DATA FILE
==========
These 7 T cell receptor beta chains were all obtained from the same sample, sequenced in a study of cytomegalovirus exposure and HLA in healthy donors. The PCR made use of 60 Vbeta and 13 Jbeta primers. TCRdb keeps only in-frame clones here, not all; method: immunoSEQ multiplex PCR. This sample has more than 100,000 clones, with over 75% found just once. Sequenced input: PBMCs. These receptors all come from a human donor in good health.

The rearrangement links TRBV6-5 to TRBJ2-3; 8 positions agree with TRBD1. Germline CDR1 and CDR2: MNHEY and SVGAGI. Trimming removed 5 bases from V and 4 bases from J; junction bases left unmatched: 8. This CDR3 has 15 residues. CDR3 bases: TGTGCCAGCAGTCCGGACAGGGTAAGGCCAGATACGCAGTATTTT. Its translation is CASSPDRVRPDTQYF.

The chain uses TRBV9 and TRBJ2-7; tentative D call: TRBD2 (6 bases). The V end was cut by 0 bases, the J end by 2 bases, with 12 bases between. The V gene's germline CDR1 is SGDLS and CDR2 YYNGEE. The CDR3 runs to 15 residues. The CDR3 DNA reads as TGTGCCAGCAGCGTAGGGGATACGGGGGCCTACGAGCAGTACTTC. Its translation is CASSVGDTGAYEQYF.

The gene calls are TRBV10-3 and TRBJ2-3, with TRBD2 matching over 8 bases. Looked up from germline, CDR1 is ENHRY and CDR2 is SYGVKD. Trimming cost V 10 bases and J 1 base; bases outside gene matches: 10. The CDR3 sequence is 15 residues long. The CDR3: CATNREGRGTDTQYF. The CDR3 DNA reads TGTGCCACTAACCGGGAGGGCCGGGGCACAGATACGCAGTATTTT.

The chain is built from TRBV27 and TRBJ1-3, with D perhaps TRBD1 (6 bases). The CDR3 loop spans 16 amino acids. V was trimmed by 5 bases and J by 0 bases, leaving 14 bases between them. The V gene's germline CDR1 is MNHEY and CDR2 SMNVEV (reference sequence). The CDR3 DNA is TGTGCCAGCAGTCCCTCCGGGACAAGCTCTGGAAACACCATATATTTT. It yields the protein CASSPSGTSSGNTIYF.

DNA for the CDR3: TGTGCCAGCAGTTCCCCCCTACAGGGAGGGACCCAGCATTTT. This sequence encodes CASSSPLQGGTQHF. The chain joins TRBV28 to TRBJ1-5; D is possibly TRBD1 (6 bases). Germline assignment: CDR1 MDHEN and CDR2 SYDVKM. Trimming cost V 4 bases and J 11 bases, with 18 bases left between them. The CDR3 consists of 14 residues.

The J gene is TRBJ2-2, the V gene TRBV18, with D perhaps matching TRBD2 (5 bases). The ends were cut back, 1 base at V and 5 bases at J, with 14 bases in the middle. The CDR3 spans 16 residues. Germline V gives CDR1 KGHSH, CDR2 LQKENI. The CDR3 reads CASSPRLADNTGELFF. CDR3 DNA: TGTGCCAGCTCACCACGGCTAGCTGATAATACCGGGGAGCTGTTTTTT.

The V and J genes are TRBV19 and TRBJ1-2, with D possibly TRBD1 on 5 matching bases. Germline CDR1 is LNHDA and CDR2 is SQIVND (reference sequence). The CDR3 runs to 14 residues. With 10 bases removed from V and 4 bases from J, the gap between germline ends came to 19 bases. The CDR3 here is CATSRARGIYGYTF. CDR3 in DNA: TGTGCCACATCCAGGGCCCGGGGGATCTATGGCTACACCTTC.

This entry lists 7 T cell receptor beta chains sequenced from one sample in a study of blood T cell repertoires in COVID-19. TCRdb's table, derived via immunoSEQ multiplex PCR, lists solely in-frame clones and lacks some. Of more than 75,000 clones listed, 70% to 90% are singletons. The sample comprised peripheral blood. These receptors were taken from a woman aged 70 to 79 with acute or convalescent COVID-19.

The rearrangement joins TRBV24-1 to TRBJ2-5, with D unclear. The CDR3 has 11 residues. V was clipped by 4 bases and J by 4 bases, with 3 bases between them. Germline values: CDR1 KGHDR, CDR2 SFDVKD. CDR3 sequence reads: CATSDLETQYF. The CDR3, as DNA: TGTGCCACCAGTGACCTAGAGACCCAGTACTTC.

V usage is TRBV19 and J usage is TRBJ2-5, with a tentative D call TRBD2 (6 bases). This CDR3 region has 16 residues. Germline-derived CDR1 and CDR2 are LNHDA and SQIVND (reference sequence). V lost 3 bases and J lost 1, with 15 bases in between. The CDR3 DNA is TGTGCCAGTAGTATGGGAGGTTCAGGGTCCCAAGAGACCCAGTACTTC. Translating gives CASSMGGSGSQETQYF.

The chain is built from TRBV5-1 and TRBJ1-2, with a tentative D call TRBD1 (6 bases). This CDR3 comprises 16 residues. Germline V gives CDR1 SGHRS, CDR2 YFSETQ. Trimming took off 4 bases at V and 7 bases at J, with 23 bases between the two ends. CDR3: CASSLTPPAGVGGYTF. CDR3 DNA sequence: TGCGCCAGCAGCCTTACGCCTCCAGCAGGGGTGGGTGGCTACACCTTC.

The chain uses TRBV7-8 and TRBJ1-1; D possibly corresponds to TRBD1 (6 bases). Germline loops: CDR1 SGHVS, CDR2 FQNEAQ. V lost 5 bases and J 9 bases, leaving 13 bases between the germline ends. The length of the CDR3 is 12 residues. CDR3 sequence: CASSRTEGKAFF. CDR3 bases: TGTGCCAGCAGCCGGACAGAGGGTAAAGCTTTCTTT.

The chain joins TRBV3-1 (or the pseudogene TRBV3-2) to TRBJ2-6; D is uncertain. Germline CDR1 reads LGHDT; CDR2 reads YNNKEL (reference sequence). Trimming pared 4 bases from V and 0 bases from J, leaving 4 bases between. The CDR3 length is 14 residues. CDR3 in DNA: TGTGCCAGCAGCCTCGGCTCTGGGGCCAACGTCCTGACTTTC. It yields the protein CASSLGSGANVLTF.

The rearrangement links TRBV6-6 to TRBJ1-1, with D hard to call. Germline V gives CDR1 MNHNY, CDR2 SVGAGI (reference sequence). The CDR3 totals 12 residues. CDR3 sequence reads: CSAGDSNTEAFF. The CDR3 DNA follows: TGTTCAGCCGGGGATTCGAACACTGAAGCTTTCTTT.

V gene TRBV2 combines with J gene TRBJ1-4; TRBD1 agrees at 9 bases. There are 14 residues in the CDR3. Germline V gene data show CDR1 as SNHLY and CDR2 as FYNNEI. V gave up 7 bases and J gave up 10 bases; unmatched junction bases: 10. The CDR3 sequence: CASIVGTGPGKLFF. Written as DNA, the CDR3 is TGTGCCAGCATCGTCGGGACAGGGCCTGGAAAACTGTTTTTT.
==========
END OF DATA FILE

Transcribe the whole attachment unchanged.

These 7 T cell receptor beta chains were all obtained from the same sample, sequenced in a study of cytomegalovirus exposure and HLA in healthy donors. The PCR made use of 60 Vbeta and 13 Jbeta primers. TCRdb keeps only in-frame clones here, not all; method: immunoSEQ multiplex PCR. This sample has more than 100,000 clones, with over 75% found just once. Sequenced input: PBMCs. These receptors all come from a human donor in good health.

The rearrangement links TRBV6-5 to TRBJ2-3; 8 positions agree with TRBD1. Germline CDR1 and CDR2: MNHEY and SVGAGI. Trimming removed 5 bases from V and 4 bases from J; junction bases left unmatched: 8. This CDR3 has 15 residues. CDR3 bases: TGTGCCAGCAGTCCGGACAGGGTAAGGCCAGATACGCAGTATTTT. Its translation is CASSPDRVRPDTQYF.

The chain uses TRBV9 and TRBJ2-7; tentative D call: TRBD2 (6 bases). The V end was cut by 0 bases, the J end by 2 bases, with 12 bases between. The V gene's germline CDR1 is SGDLS and CDR2 YYNGEE. The CDR3 runs to 15 residues. The CDR3 DNA reads as TGTGCCAGCAGCGTAGGGGATACGGGGGCCTACGAGCAGTACTTC. Its translation is CASSVGDTGAYEQYF.

The gene calls are TRBV10-3 and TRBJ2-3, with TRBD2 matching over 8 bases. Looked up from germline, CDR1 is ENHRY and CDR2 is SYGVKD. Trimming cost V 10 bases and J 1 base; bases outside gene matches: 10. The CDR3 sequence is 15 residues long. The CDR3: CATNREGRGTDTQYF. The CDR3 DNA reads TGTGCCACTAACCGGGAGGGCCGGGGCACAGATACGCAGTATTTT.

The chain is built from TRBV27 and TRBJ1-3, with D perhaps TRBD1 (6 bases). The CDR3 loop spans 16 amino acids. V was trimmed by 5 bases and J by 0 bases, leaving 14 bases between them. The V gene's germline CDR1 is MNHEY and CDR2 SMNVEV (reference sequence). The CDR3 DNA is TGTGCCAGCAGTCCCTCCGGGACAAGCTCTGGAAACACCATATATTTT. It yields the protein CASSPSGTSSGNTIYF.

DNA for the CDR3: TGTGCCAGCAGTTCCCCCCTACAGGGAGGGACCCAGCATTTT. This sequence encodes CASSSPLQGGTQHF. The chain joins TRBV28 to TRBJ1-5; D is possibly TRBD1 (6 bases). Germline assignment: CDR1 MDHEN and CDR2 SYDVKM. Trimming cost V 4 bases and J 11 bases, with 18 bases left between them. The CDR3 consists of 14 residues.

The J gene is TRBJ2-2, the V gene TRBV18, with D perhaps matching TRBD2 (5 bases). The ends were cut back, 1 base at V and 5 bases at J, with 14 bases in the middle. The CDR3 spans 16 residues. Germline V gives CDR1 KGHSH, CDR2 LQKENI. The CDR3 reads CASSPRLADNTGELFF. CDR3 DNA: TGTGCCAGCTCACCACGGCTAGCTGATAATACCGGGGAGCTGTTTTTT.

The V and J genes are TRBV19 and TRBJ1-2, with D possibly TRBD1 on 5 matching bases. Germline CDR1 is LNHDA and CDR2 is SQIVND (reference sequence). The CDR3 runs to 14 residues. With 10 bases removed from V and 4 bases from J, the gap between germline ends came to 19 bases. The CDR3 here is CATSRARGIYGYTF. CDR3 in DNA: TGTGCCACATCCAGGGCCCGGGGGATCTATGGCTACACCTTC.

This entry lists 7 T cell receptor beta chains sequenced from one sample in a study of blood T cell repertoires in COVID-19. TCRdb's table, derived via immunoSEQ multiplex PCR, lists solely in-frame clones and lacks some. Of more than 75,000 clones listed, 70% to 90% are singletons. The sample comprised peripheral blood. These receptors were taken from a woman aged 70 to 79 with acute or convalescent COVID-19.

The rearrangement joins TRBV24-1 to TRBJ2-5, with D unclear. The CDR3 has 11 residues. V was clipped by 4 bases and J by 4 bases, with 3 bases between them. Germline values: CDR1 KGHDR, CDR2 SFDVKD. CDR3 sequence reads: CATSDLETQYF. The CDR3, as DNA: TGTGCCACCAGTGACCTAGAGACCCAGTACTTC.

V usage is TRBV19 and J usage is TRBJ2-5, with a tentative D call TRBD2 (6 bases). This CDR3 region has 16 residues. Germline-derived CDR1 and CDR2 are LNHDA and SQIVND (reference sequence). V lost 3 bases and J lost 1, with 15 bases in between. The CDR3 DNA is TGTGCCAGTAGTATGGGAGGTTCAGGGTCCCAAGAGACCCAGTACTTC. Translating gives CASSMGGSGSQETQYF.

The chain is built from TRBV5-1 and TRBJ1-2, with a tentative D call TRBD1 (6 bases). This CDR3 comprises 16 residues. Germline V gives CDR1 SGHRS, CDR2 YFSETQ. Trimming took off 4 bases at V and 7 bases at J, with 23 bases between the two ends. CDR3: CASSLTPPAGVGGYTF. CDR3 DNA sequence: TGCGCCAGCAGCCTTACGCCTCCAGCAGGGGTGGGTGGCTACACCTTC.

The chain uses TRBV7-8 and TRBJ1-1; D possibly corresponds to TRBD1 (6 bases). Germline loops: CDR1 SGHVS, CDR2 FQNEAQ. V lost 5 bases and J 9 bases, leaving 13 bases between the germline ends. The length of the CDR3 is 12 residues. CDR3 sequence: CASSRTEGKAFF. CDR3 bases: TGTGCCAGCAGCCGGACAGAGGGTAAAGCTTTCTTT.

The chain joins TRBV3-1 (or the pseudogene TRBV3-2) to TRBJ2-6; D is uncertain. Germline CDR1 reads LGHDT; CDR2 reads YNNKEL (reference sequence). Trimming pared 4 bases from V and 0 bases from J, leaving 4 bases between. The CDR3 length is 14 residues. CDR3 in DNA: TGTGCCAGCAGCCTCGGCTCTGGGGCCAACGTCCTGACTTTC. It yields the protein CASSLGSGANVLTF.

The rearrangement links TRBV6-6 to TRBJ1-1, with D hard to call. Germline V gives CDR1 MNHNY, CDR2 SVGAGI (reference sequence). The CDR3 totals 12 residues. CDR3 sequence reads: CSAGDSNTEAFF. The CDR3 DNA follows: TGTTCAGCCGGGGATTCGAACACTGAAGCTTTCTTT.

V gene TRBV2 combines with J gene TRBJ1-4; TRBD1 agrees at 9 bases. There are 14 residues in the CDR3. Germline V gene data show CDR1 as SNHLY and CDR2 as FYNNEI. V gave up 7 bases and J gave up 10 bases; unmatched junction bases: 10. The CDR3 sequence: CASIVGTGPGKLFF. Written as DNA, the CDR3 is TGTGCCAGCATCGTCGGGACAGGGCCTGGAAAACTGTTTTTT.